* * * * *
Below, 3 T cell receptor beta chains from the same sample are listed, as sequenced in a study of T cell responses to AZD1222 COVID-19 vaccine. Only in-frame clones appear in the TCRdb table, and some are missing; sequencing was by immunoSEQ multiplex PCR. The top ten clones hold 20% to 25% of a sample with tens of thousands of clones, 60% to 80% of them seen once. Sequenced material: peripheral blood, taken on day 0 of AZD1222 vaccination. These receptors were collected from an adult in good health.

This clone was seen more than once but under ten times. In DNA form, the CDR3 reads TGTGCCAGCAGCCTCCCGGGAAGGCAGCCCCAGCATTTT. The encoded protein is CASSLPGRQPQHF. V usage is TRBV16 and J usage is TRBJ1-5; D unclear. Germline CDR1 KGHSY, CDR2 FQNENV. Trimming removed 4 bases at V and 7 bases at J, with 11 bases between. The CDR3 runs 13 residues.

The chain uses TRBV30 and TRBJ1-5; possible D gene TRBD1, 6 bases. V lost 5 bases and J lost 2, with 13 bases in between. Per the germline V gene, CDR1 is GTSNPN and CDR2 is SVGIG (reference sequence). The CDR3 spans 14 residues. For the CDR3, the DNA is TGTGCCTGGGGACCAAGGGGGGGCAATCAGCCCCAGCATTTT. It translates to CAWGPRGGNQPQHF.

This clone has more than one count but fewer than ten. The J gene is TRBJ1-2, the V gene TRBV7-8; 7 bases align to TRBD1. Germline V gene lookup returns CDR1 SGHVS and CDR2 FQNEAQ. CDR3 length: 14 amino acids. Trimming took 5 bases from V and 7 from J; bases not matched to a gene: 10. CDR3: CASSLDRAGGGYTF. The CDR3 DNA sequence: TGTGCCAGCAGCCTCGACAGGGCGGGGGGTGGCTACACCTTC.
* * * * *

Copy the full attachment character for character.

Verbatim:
Below, 3 T cell receptor beta chains from the same sample are listed, as sequenced in a study of T cell responses to AZD1222 COVID-19 vaccine. Only in-frame clones appear in the TCRdb table, and some are missing; sequencing was by immunoSEQ multiplex PCR. The top ten clones hold 20% to 25% of a sample with tens of thousands of clones, 60% to 80% of them seen once. Sequenced material: peripheral blood, taken on day 0 of AZD1222 vaccination. These receptors were collected from an adult in good health.

This clone was seen more than once but under ten times. In DNA form, the CDR3 reads TGTGCCAGCAGCCTCCCGGGAAGGCAGCCCCAGCATTTT. The encoded protein is CASSLPGRQPQHF. V usage is TRBV16 and J usage is TRBJ1-5; D unclear. Germline CDR1 KGHSY, CDR2 FQNENV. Trimming removed 4 bases at V and 7 bases at J, with 11 bases between. The CDR3 runs 13 residues.

The chain uses TRBV30 and TRBJ1-5; possible D gene TRBD1, 6 bases. V lost 5 bases and J lost 2, with 13 bases in between. Per the germline V gene, CDR1 is GTSNPN and CDR2 is SVGIG (reference sequence). The CDR3 spans 14 residues. For the CDR3, the DNA is TGTGCCTGGGGACCAAGGGGGGGCAATCAGCCCCAGCATTTT. It translates to CAWGPRGGNQPQHF.

This clone has more than one count but fewer than ten. The J gene is TRBJ1-2, the V gene TRBV7-8; 7 bases align to TRBD1. Germline V gene lookup returns CDR1 SGHVS and CDR2 FQNEAQ. CDR3 length: 14 amino acids. Trimming took 5 bases from V and 7 from J; bases not matched to a gene: 10. CDR3: CASSLDRAGGGYTF. The CDR3 DNA sequence: TGTGCCAGCAGCCTCGACAGGGCGGGGGGTGGCTACACCTTC.